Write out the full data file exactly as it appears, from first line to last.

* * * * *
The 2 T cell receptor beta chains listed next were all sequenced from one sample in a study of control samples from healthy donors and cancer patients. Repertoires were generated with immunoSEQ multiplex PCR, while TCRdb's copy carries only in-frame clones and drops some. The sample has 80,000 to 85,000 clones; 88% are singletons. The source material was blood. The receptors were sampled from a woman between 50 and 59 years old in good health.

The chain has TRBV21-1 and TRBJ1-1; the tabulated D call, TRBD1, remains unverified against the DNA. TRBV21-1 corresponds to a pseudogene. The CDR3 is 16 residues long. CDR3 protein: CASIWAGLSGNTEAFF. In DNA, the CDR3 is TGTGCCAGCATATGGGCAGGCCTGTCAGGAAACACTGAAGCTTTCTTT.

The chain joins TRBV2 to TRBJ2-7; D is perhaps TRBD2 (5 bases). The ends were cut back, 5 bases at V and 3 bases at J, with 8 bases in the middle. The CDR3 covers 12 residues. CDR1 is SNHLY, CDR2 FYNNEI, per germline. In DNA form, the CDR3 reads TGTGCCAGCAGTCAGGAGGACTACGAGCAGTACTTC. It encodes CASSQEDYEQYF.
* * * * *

The 2 T cell receptor beta chains listed next were all sequenced from one sample in a study of control samples from healthy donors and cancer patients. Repertoires were generated with immunoSEQ multiplex PCR, while TCRdb's copy carries only in-frame clones and drops some. The sample has 80,000 to 85,000 clones; 88% are singletons. The source material was blood. The receptors were sampled from a woman between 50 and 59 years old in good health.

The chain has TRBV21-1 and TRBJ1-1; the tabulated D call, TRBD1, remains unverified against the DNA. TRBV21-1 corresponds to a pseudogene. The CDR3 is 16 residues long. CDR3 protein: CASIWAGLSGNTEAFF. In DNA, the CDR3 is TGTGCCAGCATATGGGCAGGCCTGTCAGGAAACACTGAAGCTTTCTTT.

The chain joins TRBV2 to TRBJ2-7; D is perhaps TRBD2 (5 bases). The ends were cut back, 5 bases at V and 3 bases at J, with 8 bases in the middle. The CDR3 covers 12 residues. CDR1 is SNHLY, CDR2 FYNNEI, per germline. In DNA form, the CDR3 reads TGTGCCAGCAGTCAGGAGGACTACGAGCAGTACTTC. It encodes CASSQEDYEQYF.